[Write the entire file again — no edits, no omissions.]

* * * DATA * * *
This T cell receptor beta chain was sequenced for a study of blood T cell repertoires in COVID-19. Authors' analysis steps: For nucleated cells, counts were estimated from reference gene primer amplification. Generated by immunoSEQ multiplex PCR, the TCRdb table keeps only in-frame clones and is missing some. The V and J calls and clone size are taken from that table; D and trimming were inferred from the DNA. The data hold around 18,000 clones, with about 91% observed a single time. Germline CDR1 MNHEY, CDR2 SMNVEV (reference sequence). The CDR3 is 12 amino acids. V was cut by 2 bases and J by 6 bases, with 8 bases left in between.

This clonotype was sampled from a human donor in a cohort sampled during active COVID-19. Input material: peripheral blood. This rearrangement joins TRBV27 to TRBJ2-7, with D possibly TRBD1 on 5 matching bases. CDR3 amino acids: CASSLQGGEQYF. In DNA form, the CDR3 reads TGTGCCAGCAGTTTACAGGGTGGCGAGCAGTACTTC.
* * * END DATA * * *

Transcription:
This T cell receptor beta chain was sequenced for a study of blood T cell repertoires in COVID-19. Authors' analysis steps: For nucleated cells, counts were estimated from reference gene primer amplification. Generated by immunoSEQ multiplex PCR, the TCRdb table keeps only in-frame clones and is missing some. The V and J calls and clone size are taken from that table; D and trimming were inferred from the DNA. The data hold around 18,000 clones, with about 91% observed a single time. Germline CDR1 MNHEY, CDR2 SMNVEV (reference sequence). The CDR3 is 12 amino acids. V was cut by 2 bases and J by 6 bases, with 8 bases left in between.

This clonotype was sampled from a human donor in a cohort sampled during active COVID-19. Input material: peripheral blood. This rearrangement joins TRBV27 to TRBJ2-7, with D possibly TRBD1 on 5 matching bases. CDR3 amino acids: CASSLQGGEQYF. In DNA form, the CDR3 reads TGTGCCAGCAGTTTACAGGGTGGCGAGCAGTACTTC.